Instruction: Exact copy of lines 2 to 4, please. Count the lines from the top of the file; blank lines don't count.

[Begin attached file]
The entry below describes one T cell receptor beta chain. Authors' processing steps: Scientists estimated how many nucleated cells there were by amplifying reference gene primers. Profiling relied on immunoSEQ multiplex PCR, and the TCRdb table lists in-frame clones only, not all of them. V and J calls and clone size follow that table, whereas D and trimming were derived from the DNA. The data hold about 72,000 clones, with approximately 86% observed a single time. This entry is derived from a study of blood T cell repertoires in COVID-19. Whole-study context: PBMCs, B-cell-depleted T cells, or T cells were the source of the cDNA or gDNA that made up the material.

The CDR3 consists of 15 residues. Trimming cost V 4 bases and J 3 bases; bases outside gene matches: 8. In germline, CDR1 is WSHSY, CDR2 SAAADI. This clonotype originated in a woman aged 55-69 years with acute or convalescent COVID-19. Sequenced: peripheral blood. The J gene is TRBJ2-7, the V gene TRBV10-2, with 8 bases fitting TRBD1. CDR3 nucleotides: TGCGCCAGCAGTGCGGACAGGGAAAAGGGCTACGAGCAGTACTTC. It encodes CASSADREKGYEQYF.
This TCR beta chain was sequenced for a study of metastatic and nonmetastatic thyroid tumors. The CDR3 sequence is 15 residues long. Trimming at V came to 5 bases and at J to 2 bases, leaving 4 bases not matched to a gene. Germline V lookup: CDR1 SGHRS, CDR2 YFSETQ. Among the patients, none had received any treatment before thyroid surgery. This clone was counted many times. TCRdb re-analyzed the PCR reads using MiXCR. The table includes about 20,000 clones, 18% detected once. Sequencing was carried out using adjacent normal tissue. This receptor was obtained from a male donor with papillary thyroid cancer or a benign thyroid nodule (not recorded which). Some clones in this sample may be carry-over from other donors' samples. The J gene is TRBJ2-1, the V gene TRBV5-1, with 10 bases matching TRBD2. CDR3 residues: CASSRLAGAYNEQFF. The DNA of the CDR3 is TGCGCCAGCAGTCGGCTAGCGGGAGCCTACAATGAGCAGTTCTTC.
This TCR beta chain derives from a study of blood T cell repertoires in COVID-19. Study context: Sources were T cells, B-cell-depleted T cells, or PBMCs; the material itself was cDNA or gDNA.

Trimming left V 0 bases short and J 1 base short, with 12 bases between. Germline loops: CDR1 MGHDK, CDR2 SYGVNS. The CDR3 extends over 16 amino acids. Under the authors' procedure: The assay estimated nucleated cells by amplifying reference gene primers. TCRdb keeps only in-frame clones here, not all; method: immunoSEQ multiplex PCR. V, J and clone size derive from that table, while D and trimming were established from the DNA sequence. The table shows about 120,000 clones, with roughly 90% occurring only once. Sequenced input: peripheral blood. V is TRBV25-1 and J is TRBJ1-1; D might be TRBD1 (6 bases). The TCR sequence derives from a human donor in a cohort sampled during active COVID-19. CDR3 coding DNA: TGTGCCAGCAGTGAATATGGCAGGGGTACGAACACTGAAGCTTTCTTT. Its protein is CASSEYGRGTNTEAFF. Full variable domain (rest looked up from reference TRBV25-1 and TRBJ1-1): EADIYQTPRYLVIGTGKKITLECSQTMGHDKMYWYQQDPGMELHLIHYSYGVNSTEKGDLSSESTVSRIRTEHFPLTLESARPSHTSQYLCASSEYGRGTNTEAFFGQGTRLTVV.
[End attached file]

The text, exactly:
The CDR3 consists of 15 residues. Trimming cost V 4 bases and J 3 bases; bases outside gene matches: 8. In germline, CDR1 is WSHSY, CDR2 SAAADI. This clonotype originated in a woman aged 55-69 years with acute or convalescent COVID-19. Sequenced: peripheral blood. The J gene is TRBJ2-7, the V gene TRBV10-2, with 8 bases fitting TRBD1. CDR3 nucleotides: TGCGCCAGCAGTGCGGACAGGGAAAAGGGCTACGAGCAGTACTTC. It encodes CASSADREKGYEQYF.
This TCR beta chain was sequenced for a study of metastatic and nonmetastatic thyroid tumors. The CDR3 sequence is 15 residues long. Trimming at V came to 5 bases and at J to 2 bases, leaving 4 bases not matched to a gene. Germline V lookup: CDR1 SGHRS, CDR2 YFSETQ. Among the patients, none had received any treatment before thyroid surgery. This clone was counted many times. TCRdb re-analyzed the PCR reads using MiXCR. The table includes about 20,000 clones, 18% detected once. Sequencing was carried out using adjacent normal tissue. This receptor was obtained from a male donor with papillary thyroid cancer or a benign thyroid nodule (not recorded which). Some clones in this sample may be carry-over from other donors' samples. The J gene is TRBJ2-1, the V gene TRBV5-1, with 10 bases matching TRBD2. CDR3 residues: CASSRLAGAYNEQFF. The DNA of the CDR3 is TGCGCCAGCAGTCGGCTAGCGGGAGCCTACAATGAGCAGTTCTTC.
This TCR beta chain derives from a study of blood T cell repertoires in COVID-19. Study context: Sources were T cells, B-cell-depleted T cells, or PBMCs; the material itself was cDNA or gDNA.